Total Pageviews

Wednesday, October 26, 2005

Doing the right thing

My dad once told me, "you can never go wrong doing the right thing."

The right thing is not always easy.

The right thing is not always popular.

The right thing doesn't always seem justified.

But it is the right thing.

I read this story recently:

"Over the last couple of weeks we've all heard the story of POW Jessica Lynch's rescue in an Iraqi hospital. Last week we learned a little more about how it took place.

An Iraqi lawyer told U.S. forces where to find her. He made the decision to assist in her rescue after seeing her slapped in the face by a guard—a sight that, in his words, "cut my heart."

He and his wife, who works at the hospital, spent the next few days gathering information and making hand-drawn maps of the building's layout, giving the information to U.S. intelligence officers.

Why did he do it? He said he simply couldn't watch the mistreatment of a fellow human being without taking action. Even though it could have cost him his life, he made Jessica's rescue possible.

This young Iraqi lawyer has been an inspiration to American troops—and he's an example for us all to follow."

There will be times when you are faced with the prospect of doing something risky--but you know it's right thing to do. Maybe defending someone who can't defend themselves; maybe speaking the truth when the truth is not welcome; maybe putting your life on the line for a complete stranger. Sometimes we have to take risks—both big and small—in order to what is right.

It takes what we have seen in this Iraqi civilian: courage and love. I don't know what his religious beliefs are, but I know in this instance he lived out the words of Paul...

Be on your guard; stand firm in the faith; be men of courage; be strong. Do everything in love. (1 Corinthians 16:13-14) q

2 comments:

Jon said...

I wrote a little about this in Tuesday's blog response, dealing with my work issues. I don't know how this is going to work out for me but I am trusting God that He will deal with the issue and place me where He wants me to be. My job issues are a far sight from what this lawyer and his wife did in Iraq and his compassion for a foreign invader in his country tells a lot about him. Now, it's obvious that he did not see this soldier as a foreign invader or even as a soldier...he saw her as a human being deserving of certain rights, protections, and expectations of appropriate care and behavior. That's what he didn't see from those in charge of the situation at the hospital, so he worked to fix the situation. Bless him!

So often, in our situations, we don't stand up and let people know when they are doing the wrong thing (no, I'm not talking about condemnation but I am talking about information) as we have become a country of "Not my problem" people. This phenomenon began many decades ago in our big cities and has spread to the suburbs, and even the rural areas, throughout the intervening time.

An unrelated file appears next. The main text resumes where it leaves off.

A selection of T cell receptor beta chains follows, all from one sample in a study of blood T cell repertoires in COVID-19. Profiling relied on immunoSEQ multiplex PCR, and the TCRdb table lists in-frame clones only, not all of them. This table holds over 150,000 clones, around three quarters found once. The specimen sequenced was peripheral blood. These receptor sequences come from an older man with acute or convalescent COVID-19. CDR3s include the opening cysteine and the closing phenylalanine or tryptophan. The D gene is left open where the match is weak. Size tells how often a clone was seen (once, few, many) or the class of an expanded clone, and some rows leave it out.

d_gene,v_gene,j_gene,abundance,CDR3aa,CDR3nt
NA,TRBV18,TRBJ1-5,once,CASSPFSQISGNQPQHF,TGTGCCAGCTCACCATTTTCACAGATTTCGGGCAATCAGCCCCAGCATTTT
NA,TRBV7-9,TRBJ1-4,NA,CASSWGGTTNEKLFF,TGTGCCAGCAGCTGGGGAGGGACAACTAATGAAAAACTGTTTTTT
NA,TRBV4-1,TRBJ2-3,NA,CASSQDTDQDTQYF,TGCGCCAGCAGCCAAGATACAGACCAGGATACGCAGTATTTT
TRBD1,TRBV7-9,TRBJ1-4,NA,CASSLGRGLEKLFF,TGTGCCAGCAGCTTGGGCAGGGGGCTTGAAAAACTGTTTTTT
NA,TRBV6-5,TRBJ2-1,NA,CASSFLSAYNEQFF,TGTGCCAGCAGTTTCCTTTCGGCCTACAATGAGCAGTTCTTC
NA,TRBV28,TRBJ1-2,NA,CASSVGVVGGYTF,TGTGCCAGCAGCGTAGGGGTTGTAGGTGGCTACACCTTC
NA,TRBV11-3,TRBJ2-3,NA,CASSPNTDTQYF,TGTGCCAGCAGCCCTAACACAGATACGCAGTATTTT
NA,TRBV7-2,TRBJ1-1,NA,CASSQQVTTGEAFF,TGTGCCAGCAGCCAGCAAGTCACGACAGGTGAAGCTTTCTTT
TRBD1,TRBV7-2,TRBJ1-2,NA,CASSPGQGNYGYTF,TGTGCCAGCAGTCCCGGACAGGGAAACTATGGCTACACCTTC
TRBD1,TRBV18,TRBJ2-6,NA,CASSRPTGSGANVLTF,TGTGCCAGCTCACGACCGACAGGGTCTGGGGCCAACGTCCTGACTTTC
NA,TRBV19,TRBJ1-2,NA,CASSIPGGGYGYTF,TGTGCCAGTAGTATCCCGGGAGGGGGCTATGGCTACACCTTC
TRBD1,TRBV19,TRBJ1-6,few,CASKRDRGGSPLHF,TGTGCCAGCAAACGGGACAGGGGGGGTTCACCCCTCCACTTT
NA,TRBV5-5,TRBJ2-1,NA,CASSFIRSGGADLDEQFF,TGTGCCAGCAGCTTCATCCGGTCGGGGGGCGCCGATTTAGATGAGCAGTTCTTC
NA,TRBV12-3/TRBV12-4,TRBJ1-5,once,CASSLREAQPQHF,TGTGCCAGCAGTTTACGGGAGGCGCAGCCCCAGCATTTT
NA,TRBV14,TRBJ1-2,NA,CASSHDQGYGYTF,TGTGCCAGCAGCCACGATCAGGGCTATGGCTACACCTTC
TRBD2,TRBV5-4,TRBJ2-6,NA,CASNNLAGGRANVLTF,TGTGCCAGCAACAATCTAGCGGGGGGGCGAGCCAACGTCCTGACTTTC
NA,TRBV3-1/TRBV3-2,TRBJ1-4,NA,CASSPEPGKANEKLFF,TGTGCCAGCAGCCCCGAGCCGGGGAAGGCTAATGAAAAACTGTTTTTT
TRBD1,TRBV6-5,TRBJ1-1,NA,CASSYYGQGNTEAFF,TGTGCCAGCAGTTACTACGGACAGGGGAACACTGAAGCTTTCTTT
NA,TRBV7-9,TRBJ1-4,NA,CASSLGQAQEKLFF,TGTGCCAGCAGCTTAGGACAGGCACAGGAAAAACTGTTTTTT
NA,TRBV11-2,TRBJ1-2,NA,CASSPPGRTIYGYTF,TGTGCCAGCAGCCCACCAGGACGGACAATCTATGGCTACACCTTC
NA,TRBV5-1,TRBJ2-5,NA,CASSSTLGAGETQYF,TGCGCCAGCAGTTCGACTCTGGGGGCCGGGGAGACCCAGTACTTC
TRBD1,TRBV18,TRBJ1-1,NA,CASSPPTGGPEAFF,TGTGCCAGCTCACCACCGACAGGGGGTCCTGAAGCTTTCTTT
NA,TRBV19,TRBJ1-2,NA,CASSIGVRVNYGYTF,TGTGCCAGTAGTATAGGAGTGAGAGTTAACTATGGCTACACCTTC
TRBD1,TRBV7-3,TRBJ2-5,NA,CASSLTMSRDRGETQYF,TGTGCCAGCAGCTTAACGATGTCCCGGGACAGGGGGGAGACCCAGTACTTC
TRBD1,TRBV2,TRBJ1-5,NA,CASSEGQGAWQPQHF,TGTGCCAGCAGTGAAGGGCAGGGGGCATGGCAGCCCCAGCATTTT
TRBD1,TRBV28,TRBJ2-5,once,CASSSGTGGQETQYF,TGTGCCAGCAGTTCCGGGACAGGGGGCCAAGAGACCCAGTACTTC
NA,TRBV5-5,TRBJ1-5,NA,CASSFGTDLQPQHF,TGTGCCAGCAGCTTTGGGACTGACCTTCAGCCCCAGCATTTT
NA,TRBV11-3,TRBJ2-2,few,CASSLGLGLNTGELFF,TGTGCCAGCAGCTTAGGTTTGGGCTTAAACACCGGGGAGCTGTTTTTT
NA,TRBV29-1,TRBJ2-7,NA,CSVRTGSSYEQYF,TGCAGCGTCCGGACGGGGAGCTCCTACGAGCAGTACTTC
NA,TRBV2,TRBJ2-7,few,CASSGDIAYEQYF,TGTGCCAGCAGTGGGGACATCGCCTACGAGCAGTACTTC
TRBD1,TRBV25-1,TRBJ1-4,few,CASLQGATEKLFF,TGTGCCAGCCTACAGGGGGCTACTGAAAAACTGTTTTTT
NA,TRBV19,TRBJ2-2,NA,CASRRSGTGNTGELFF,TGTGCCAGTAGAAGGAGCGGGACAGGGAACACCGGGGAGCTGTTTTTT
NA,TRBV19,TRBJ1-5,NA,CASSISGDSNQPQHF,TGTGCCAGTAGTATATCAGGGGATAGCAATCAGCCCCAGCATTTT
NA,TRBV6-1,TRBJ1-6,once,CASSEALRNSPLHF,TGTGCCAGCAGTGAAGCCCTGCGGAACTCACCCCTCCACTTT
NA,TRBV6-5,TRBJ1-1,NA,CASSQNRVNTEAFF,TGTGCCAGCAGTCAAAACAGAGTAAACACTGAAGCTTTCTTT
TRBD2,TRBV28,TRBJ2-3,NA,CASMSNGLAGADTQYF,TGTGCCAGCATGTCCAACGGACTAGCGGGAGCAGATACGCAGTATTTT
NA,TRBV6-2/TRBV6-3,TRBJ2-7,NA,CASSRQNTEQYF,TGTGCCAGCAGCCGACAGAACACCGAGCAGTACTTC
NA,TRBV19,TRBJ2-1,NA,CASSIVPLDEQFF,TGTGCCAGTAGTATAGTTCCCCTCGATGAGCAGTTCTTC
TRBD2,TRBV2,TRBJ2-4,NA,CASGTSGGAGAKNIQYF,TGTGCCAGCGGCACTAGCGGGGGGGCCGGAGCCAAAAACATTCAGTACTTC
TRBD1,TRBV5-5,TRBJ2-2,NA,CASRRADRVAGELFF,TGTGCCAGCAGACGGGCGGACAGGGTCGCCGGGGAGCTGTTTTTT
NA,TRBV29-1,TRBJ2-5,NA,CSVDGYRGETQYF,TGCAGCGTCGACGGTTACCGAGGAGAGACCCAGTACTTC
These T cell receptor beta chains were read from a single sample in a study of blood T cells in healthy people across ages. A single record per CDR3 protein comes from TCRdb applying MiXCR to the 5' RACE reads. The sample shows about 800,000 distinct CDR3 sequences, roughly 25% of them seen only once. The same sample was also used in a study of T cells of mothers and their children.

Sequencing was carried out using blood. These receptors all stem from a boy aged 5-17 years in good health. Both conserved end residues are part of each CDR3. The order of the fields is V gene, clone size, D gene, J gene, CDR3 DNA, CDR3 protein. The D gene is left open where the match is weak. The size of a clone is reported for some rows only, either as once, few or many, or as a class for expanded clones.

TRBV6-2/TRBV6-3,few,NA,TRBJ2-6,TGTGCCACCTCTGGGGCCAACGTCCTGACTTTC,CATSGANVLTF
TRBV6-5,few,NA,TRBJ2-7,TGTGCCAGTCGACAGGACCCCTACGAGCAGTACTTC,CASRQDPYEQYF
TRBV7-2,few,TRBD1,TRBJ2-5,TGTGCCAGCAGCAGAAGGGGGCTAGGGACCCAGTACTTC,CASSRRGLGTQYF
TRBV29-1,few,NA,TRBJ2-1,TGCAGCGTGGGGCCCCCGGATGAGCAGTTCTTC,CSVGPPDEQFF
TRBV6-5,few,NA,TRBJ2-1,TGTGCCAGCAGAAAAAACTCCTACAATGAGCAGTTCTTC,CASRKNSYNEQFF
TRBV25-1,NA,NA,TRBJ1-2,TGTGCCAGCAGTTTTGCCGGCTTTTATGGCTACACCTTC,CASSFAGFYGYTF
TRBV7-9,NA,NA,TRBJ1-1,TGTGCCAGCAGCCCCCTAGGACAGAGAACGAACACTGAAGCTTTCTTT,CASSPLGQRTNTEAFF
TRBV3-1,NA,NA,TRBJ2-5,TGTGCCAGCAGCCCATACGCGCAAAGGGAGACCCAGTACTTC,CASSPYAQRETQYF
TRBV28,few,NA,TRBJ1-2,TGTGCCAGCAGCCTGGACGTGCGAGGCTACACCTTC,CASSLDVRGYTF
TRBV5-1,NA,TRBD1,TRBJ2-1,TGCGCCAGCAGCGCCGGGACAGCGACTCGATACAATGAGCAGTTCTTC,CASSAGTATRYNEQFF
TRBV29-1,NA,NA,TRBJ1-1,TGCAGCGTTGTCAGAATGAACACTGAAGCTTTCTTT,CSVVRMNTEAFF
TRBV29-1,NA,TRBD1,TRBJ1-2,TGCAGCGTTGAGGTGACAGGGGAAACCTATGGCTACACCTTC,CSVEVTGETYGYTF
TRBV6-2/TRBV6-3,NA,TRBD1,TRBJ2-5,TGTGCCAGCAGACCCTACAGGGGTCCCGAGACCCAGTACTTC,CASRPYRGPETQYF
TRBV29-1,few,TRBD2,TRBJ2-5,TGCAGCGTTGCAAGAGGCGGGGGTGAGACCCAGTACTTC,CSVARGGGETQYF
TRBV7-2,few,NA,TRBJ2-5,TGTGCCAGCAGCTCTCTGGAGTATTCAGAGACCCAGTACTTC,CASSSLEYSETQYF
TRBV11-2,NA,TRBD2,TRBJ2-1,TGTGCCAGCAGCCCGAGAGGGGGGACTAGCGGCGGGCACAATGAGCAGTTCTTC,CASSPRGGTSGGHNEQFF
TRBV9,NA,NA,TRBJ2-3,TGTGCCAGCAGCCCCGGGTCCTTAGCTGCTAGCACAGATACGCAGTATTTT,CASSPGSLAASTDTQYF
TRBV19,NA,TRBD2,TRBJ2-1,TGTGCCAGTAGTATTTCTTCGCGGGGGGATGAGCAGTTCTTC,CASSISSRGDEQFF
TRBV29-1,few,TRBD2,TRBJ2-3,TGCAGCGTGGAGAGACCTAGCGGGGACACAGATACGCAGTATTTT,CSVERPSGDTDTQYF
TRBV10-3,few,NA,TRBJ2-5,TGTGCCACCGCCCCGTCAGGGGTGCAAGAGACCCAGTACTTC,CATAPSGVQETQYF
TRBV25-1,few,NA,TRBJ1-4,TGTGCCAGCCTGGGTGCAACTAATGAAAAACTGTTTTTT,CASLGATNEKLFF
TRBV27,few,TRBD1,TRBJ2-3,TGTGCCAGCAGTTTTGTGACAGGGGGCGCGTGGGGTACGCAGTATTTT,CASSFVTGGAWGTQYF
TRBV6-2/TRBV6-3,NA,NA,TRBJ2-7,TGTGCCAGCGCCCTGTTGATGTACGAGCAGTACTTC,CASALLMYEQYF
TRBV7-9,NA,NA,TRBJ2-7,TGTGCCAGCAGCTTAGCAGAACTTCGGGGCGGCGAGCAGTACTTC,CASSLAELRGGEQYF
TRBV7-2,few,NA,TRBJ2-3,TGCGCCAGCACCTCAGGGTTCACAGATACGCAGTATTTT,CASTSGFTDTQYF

An old saying is "It takes a village to raise a child" but this country left that type of philosophy long ago. I can remember that every parent in my neighborhood was active in what kids were doing in the neighborhood...and were not reluctant to step up and tell us when we were doing something wrong. Not only telling us but also letting our parents know so that appropriate discipline could occur. Now, at the time, I'm sure I did not like this parent conspiracy but, as I look at our world (country, city, neighborhood) today, I see the need for just this type of involvement. We all have a responsibility to do the right thing...even when we will be chastized, marginalized, or ostracized for it...in our families, church, and neighborhoods. I've found it to be easier to be proactive (that is, let other parents know how/what I believe and how I will act regarding their children) with other parents so that it comes as no surprise when I do have to deal with them on any issues with their children...invariably, the first response is "Oh, we'd appreciate that." However, when I do have to deal with something, I am more prone to get a "Not my child" or "Why are you interfering?" response...I truly feel blessed any time I get a "Thank you for the information" or a "We'll take care of it" response. But I try not to let the negative responses cause me to stop doing right...I struggle with this, especially with families I do not know, but it's what we are called to do in our homes and in our jobs and in our communities.

Wow, I was only going to put in a quick note but have now rambled on (AGAIN!). Anyway, God Bless and Keep all of you, parents and children, employers and employees, homeowners and renters, etc.

Love God, Love People (and join a small group today!)

Jon

Youth Extreme said...

Doing the right thing..Sometimes as a leader that means admitting I was wrong, that the decision was a bad one, that the action I took was the wrong one. But it is more then admitting, it is taking the responsibility without making excusses. It is doing the right thing, to step up and accept that you are wrong and willing to suffer the consequences as a result. Sometimes when the risk is great, but the reward is means being looked at as a hero it is easier to take on the task and try. It is a lot harder to do the right thing when the only reward is criticism, anger, and hurt. It is at that time I lean on God the most, take a deep breath and plow forward to accept what is coming....And let me tell you I have had several of these times in my life. Each time I come out the other side, stronger and more dependent on God....